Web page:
With more than 6,700 Peace Corps volunteers in 80 countries, Mr. Gearan is working on a multi-year initiative, announced last year by President Clinton, to expand the number of volunteers to 10,000 by the early part of the next century. To reach that goal, Mr. Gearan is streamlining agency operations and has garnered the support of members of Congress in both parties, resulting in the largest budget ever for the Peace Corps.
Before joining the Peace Corps, Mr. Gearan was deputy chief of staff and director of communications for President Clinton from 1993 to 1995 and campaign manager for Vice President Al Gore during the 1992 presidential campaign. He traveled extensively with President Clinton on his foreign policy trips to Russia, Ireland, Germany, Italy, the Middle East and Japan.
He also served as Director of the Democratic Governors' Association and was a senior member of Massachusetts Governor Michael Dukakis' presidential campaign and an aide to former Congressmen Robert Drinan of Massachusetts and Berkeley Bedell of Iowa.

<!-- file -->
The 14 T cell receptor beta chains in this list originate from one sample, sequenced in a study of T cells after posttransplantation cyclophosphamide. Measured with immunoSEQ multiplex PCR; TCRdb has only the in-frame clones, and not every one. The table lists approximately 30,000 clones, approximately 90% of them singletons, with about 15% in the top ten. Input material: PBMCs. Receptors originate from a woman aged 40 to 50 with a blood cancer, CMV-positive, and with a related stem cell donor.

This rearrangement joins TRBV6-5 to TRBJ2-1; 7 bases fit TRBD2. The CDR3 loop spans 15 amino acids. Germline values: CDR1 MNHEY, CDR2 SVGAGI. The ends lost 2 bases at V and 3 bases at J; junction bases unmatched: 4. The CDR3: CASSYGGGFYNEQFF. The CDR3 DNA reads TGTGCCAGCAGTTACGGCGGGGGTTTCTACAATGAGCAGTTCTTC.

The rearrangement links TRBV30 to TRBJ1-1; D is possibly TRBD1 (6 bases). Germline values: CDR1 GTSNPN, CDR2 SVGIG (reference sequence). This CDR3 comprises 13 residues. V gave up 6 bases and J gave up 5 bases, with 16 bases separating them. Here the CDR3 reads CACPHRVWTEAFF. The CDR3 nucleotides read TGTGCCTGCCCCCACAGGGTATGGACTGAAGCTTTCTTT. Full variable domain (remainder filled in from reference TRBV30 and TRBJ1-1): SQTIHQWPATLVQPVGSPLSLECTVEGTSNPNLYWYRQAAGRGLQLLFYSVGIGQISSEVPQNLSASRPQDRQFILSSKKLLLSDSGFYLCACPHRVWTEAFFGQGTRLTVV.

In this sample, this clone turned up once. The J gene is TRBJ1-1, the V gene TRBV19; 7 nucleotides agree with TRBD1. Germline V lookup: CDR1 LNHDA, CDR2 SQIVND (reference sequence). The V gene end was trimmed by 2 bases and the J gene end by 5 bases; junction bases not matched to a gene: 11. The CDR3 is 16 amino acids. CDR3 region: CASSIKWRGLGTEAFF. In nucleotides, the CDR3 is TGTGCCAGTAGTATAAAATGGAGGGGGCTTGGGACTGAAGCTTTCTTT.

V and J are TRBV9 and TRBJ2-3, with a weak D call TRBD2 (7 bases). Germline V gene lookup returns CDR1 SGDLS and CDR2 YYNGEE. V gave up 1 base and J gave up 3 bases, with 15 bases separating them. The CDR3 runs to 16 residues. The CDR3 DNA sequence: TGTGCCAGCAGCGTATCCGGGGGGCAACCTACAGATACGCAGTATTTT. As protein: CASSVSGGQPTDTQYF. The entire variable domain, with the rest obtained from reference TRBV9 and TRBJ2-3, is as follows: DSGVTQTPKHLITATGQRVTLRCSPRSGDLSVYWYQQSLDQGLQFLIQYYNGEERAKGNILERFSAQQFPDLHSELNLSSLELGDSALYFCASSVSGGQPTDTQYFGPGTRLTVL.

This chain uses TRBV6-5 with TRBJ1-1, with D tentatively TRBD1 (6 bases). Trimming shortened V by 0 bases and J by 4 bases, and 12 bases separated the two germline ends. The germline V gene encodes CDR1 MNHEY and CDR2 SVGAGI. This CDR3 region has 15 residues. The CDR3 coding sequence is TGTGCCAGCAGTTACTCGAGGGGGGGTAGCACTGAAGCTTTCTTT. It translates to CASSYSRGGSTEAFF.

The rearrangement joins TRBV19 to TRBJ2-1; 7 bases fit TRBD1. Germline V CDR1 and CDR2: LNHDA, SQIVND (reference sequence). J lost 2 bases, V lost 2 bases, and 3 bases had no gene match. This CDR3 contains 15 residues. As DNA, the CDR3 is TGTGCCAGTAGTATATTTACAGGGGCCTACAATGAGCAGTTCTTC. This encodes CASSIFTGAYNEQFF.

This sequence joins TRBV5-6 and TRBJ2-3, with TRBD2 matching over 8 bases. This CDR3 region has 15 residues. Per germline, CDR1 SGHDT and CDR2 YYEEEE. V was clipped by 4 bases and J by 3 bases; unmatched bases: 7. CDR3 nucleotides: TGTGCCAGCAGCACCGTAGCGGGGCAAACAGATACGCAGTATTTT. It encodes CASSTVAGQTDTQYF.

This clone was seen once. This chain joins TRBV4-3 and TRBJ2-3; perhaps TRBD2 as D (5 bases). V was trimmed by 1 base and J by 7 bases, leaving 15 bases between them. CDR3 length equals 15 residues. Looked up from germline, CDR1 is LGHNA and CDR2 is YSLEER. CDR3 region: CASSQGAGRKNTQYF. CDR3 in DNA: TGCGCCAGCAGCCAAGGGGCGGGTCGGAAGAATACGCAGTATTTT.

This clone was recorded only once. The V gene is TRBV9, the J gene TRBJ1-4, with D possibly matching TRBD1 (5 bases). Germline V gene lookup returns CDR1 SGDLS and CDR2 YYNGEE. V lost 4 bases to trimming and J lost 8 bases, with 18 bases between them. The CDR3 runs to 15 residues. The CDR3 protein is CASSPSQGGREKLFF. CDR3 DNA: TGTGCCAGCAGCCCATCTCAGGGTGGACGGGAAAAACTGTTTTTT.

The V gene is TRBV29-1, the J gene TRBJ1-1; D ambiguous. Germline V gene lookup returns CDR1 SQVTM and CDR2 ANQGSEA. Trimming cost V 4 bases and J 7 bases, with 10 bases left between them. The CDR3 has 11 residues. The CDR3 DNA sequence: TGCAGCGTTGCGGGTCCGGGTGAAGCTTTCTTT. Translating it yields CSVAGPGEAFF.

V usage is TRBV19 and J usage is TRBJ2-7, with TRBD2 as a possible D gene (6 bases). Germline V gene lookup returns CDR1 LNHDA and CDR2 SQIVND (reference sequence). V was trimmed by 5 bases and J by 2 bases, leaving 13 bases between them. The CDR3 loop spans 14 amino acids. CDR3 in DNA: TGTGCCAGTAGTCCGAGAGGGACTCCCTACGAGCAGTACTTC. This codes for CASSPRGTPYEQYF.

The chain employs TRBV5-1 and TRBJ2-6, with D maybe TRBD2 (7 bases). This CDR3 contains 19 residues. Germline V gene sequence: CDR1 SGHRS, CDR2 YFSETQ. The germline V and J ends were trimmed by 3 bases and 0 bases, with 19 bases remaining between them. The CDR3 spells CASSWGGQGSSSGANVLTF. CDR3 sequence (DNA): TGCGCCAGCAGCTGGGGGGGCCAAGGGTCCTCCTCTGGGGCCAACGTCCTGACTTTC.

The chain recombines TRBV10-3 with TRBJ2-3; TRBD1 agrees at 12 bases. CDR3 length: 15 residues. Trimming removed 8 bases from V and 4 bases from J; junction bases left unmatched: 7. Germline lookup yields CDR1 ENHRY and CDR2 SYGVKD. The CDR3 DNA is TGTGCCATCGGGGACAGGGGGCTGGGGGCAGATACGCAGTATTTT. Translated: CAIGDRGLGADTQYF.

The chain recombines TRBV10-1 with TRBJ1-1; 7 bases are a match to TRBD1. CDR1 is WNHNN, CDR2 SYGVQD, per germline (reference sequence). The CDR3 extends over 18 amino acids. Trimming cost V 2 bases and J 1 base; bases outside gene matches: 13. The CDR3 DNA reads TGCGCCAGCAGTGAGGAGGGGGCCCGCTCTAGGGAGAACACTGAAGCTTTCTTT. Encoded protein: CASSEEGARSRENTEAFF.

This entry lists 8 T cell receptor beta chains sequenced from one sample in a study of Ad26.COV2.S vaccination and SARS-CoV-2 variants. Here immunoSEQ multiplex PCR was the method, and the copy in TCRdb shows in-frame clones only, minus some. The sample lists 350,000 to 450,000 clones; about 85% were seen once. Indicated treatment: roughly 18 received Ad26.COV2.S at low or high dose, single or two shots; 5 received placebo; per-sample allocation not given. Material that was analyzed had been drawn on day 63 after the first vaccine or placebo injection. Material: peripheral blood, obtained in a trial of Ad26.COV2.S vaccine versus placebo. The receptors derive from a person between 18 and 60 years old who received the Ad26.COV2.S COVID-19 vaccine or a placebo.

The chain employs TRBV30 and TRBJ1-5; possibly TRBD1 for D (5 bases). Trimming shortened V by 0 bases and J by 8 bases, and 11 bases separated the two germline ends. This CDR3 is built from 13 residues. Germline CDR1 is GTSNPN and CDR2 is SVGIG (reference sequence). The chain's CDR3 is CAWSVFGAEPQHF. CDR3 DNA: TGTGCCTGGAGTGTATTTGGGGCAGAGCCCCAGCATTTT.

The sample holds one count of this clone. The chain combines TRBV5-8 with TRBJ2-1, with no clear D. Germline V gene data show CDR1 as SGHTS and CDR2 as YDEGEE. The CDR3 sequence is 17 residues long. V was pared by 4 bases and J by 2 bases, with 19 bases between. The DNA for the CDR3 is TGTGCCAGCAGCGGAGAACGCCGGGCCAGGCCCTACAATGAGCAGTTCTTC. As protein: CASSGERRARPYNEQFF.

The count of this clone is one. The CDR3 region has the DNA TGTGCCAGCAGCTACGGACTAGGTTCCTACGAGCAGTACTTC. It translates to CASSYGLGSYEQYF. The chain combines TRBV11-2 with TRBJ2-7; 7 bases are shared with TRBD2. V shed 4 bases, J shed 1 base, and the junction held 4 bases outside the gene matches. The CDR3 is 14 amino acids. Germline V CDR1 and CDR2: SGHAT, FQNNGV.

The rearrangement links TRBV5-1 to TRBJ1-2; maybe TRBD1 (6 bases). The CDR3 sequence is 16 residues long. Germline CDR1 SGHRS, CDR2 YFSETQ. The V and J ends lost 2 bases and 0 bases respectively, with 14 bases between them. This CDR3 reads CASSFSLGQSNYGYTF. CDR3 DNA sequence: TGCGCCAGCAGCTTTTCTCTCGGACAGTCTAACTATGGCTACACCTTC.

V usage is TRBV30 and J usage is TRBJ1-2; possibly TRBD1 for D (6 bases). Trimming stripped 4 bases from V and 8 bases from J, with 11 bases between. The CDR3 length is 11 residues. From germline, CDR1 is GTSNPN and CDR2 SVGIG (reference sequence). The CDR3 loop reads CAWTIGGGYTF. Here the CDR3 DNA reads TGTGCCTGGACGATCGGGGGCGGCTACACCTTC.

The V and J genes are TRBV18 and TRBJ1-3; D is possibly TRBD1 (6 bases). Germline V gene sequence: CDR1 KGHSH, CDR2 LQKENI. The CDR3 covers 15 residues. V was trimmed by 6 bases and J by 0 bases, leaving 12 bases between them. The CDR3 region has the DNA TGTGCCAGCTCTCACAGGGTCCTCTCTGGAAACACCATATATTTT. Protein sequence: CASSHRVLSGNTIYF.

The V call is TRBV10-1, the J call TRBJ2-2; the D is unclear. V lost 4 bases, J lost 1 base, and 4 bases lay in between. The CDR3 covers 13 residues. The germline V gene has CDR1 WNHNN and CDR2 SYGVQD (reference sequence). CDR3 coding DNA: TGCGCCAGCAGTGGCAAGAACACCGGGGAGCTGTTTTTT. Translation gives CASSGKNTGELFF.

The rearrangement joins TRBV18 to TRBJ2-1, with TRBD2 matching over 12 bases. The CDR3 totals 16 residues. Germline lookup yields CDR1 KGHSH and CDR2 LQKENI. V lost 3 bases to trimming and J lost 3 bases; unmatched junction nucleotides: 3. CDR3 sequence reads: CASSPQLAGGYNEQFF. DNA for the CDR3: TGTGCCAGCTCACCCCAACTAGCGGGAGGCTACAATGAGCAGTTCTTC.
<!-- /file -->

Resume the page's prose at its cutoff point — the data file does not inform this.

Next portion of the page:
A native of Gardner, Mass., Mr. Gearan earned a bachelor's degree in government cum laude from Harvard College and a law degree from Georgetown University. He is married to Mary Herlihy Gearan and they have two daughters, Madeleine and Kathleen.
Leslie C. Quick, Jr.
Leslie C. Quick, Jr., the Wall Street visionary and philanthropist who in 1974 founded Quick & Reilly, Inc., the discount brokerage unit, is now the chairman and chief executive officer of Quick & Reilly/Fleet Securities, Inc., a fully integrated financial services company that is a major operating unit of Fleet Financial Group, Inc.
Since its inception, Quick & Reilly has expanded to include Quick & Reilly, Inc., a national discount brokerage firm with nearly 120 Investor Centers nationwide; U.S. Clearing, providing clearing and execution services to over 370 brokerage and banking firms in addition to the Quick & Reilly offices; JJC Specialist, the largest specialist on the floor of the New York Stock Exchange; USCC Trading, a leading NASDAQ market maker; and Fleet Securities, a municipal bond unit.